Evaluation of Flexible and Online Learning by Peer Review

This evaluation process follows a holistic approach, that is, each element of the arrangements for learning is integrated with the overall goals of the curriculum (Hodgson et al. 2012, p. 295). The questions are a guide to evaluating a flexible or online learning artefact (subject, course, artefact) on the basis of its fitness for purpose, and whether its own processes and expectations are clearly communicated.

Elements

Questions

Comments

Problem/issue

What is the purpose of this project?

What are the benefits for learning?

 
Educational objectives and defined learning outcomes

What are learners expected to achieve and to what standard? (Are practitioner or professional bodies involved?)

Do learning outcomes align with subject and course goals?

 
Learning content & resources

Is the content organised to support learning activities?

Does the content relate to learning outcomes? 

 
Constrictive alignment

Does the subject demonstrate constructive alignment*? That is:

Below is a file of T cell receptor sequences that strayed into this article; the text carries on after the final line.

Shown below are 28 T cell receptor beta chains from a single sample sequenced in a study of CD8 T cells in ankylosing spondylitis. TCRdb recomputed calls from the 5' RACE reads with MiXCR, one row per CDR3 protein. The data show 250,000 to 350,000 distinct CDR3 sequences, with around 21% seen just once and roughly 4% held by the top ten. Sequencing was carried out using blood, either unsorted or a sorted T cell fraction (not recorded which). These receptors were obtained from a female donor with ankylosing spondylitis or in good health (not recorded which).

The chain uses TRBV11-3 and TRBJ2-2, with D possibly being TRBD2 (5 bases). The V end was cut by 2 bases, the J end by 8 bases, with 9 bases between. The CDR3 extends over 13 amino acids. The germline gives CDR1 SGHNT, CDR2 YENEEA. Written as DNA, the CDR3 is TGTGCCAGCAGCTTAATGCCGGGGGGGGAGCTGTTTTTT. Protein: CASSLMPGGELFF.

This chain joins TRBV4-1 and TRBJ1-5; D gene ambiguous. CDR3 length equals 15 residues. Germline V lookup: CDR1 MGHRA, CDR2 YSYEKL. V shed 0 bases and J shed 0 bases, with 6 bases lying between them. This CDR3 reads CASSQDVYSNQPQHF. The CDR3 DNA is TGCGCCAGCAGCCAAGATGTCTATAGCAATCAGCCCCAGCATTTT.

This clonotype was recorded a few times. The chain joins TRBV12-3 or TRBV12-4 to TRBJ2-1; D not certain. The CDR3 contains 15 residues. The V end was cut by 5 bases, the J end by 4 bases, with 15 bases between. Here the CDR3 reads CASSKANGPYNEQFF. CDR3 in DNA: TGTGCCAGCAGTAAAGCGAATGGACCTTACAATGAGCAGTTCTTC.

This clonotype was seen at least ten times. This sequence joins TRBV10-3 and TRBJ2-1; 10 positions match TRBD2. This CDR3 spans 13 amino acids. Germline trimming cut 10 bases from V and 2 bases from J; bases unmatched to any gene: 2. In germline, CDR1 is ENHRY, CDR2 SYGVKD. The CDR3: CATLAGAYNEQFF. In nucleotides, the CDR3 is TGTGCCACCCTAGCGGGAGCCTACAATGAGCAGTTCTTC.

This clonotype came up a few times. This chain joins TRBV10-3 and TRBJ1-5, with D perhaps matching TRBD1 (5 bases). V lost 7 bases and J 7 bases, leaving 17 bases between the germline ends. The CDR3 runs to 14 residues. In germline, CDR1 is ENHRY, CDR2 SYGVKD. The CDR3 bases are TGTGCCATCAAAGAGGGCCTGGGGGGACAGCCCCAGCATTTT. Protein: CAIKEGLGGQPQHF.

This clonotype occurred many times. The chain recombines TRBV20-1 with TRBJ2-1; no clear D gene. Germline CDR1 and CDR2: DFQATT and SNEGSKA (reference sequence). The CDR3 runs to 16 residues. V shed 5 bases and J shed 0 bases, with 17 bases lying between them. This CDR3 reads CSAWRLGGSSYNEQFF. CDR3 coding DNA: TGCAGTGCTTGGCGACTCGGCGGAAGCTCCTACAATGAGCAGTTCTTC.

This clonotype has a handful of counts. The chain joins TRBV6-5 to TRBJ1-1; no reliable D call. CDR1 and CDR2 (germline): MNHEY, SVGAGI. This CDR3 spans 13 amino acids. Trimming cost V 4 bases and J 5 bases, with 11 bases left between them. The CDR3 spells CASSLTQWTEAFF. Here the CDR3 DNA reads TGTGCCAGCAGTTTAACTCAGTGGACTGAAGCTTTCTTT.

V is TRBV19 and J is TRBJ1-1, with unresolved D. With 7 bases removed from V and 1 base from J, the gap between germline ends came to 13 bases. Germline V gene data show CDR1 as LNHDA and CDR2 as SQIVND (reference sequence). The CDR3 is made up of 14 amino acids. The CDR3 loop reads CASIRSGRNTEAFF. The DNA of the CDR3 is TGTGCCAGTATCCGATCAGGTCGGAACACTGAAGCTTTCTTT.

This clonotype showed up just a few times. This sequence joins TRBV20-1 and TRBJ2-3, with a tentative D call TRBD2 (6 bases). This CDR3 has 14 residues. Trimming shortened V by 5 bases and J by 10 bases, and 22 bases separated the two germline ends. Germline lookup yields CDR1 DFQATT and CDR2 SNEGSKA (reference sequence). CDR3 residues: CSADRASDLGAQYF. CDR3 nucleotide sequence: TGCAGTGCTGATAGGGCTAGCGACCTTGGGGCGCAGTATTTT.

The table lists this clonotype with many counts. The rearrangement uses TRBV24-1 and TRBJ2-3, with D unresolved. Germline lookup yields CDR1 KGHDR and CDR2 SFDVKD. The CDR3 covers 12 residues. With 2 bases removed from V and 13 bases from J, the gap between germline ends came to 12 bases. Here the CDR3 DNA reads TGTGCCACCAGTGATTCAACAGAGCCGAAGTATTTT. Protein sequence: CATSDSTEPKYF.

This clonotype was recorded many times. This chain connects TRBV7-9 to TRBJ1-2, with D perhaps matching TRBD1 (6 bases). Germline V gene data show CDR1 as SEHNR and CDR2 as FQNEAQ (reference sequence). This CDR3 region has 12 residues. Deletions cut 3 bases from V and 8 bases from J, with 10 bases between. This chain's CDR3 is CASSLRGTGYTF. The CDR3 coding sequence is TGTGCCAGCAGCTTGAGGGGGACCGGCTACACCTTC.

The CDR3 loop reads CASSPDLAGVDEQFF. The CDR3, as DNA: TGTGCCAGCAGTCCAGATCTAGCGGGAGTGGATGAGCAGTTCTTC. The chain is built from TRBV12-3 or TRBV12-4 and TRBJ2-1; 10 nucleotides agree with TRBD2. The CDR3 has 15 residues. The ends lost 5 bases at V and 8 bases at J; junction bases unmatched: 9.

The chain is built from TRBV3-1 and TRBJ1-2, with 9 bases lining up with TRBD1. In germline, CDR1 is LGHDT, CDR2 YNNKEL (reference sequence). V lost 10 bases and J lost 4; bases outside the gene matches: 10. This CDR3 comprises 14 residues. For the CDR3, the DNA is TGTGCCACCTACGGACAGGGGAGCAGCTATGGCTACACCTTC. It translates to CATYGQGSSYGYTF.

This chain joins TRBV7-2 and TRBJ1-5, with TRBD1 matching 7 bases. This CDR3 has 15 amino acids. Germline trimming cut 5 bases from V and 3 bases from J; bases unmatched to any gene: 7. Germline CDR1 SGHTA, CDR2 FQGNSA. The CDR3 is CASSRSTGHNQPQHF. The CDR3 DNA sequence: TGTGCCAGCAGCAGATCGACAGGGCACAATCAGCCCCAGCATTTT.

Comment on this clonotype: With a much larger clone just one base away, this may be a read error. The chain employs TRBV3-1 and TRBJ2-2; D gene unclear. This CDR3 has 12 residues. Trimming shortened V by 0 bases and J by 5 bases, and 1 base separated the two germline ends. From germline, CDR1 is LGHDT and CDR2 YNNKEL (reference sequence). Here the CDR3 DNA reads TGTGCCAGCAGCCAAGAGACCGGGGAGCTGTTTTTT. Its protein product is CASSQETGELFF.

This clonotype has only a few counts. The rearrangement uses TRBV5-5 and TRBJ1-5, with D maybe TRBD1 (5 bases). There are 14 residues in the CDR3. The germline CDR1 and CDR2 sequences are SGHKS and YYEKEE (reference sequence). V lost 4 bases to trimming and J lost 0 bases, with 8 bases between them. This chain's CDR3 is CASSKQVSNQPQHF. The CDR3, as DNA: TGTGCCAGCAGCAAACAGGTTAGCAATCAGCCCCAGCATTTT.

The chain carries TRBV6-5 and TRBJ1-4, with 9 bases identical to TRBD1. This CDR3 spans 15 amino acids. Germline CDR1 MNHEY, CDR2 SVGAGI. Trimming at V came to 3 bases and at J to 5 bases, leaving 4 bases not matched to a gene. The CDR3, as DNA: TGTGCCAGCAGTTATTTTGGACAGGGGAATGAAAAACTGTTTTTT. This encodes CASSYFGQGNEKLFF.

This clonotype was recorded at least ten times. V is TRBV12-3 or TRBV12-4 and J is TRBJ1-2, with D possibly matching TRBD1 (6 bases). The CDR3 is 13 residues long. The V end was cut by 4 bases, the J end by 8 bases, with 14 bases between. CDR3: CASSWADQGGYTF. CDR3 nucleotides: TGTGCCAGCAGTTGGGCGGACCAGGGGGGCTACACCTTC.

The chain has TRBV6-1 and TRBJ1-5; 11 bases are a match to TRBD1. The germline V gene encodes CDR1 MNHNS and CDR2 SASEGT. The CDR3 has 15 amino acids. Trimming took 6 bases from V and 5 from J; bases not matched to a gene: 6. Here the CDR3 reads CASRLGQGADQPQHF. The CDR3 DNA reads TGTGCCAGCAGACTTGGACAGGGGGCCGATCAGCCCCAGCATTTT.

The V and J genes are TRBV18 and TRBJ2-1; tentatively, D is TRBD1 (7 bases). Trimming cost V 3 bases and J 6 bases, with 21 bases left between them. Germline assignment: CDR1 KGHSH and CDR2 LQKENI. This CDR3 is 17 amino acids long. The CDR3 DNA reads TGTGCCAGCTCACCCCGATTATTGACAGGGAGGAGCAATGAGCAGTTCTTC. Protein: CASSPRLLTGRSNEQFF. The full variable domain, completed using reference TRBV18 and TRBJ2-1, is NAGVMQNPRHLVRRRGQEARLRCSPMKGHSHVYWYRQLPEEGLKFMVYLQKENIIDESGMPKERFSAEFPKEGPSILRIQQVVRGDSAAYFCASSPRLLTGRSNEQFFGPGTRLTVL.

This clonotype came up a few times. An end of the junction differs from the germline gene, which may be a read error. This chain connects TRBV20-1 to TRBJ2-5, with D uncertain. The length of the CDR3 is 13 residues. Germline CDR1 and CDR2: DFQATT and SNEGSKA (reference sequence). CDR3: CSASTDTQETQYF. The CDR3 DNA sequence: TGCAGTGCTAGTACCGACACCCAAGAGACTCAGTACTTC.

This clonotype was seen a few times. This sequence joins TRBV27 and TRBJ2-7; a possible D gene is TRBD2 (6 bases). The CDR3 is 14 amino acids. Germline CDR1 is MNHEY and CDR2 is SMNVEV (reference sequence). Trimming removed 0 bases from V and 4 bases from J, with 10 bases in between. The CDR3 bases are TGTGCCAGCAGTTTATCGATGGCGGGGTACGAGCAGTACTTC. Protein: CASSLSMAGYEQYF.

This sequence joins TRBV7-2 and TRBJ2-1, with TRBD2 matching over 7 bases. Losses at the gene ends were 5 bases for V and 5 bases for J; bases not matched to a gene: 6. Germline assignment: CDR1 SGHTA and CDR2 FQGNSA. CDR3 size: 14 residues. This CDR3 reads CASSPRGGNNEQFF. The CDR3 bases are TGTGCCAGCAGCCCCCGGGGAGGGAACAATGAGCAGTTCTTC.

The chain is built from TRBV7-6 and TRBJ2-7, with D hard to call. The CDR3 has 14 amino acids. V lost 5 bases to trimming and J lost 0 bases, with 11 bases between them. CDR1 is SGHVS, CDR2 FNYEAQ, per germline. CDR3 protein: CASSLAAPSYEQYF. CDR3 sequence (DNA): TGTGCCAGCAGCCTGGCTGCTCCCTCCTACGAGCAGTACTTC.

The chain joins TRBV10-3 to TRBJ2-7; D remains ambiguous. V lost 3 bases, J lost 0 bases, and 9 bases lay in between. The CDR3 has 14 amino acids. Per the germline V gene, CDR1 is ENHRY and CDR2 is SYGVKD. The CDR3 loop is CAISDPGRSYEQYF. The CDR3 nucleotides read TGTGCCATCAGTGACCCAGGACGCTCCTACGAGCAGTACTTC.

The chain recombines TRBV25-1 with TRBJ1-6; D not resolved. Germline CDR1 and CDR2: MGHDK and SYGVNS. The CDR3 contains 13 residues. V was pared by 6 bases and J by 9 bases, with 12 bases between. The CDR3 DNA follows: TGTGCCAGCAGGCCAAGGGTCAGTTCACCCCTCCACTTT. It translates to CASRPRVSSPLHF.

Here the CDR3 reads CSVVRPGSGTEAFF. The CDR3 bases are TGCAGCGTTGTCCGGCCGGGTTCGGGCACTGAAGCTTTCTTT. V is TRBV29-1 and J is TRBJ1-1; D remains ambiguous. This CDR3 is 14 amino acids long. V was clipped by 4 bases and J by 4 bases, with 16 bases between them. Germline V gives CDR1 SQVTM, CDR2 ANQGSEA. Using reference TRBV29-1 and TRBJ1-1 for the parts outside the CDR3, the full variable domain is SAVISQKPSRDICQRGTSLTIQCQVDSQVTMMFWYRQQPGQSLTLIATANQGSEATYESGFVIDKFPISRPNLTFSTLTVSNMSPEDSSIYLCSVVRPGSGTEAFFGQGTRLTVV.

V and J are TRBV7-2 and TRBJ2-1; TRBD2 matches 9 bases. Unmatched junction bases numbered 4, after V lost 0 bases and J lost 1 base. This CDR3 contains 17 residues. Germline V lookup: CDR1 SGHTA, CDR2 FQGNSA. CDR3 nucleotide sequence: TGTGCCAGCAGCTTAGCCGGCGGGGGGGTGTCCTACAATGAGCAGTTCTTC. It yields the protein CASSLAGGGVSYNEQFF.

1. Do learning outcomes match assessments tasks and
  2. Do learning activities support assessment tasks?  (see below)
 
Learning engagement

 

Who and where are the learners?

Are expectations made clear to learners?

Are there opportunities for dialogue and collaboration?

Is the online subject well organised and easy to work with?

 
Learning process & support

 

How will teaching and learning occur? (Are modes, locations & times of learning clearly indicated?)

Are learners guided in their progress? (Select a learning activity and follow its path to completion)

Is there opportunity for communication with key people: lecturer, tutor, subject coordinator

Is there institutional or administrative support?

 
Learning pedagogies

Do learning technologies enhance educational goals and facilitate learning?

Are the opportunities for:

  • learner-content interaction: knowledge content and formative assessment (quizzes)
  • learner-teacher interaction: dialogue and knowledge construction with lecturer/facilitator/tutor
  • learner-learner interaction: discussion and collaborative knowledge building 
 

References

Hodgson, V., McConnell, D. and Dirckinck-Holmfeld,L. (2012). The Theory, Practice and Pedagogy of Networked Learning. In L. Dirckinck-Holmfeld et al. (eds.), Exploring the Theory, Pedagogy and Practice of Networked Learning. Springer.


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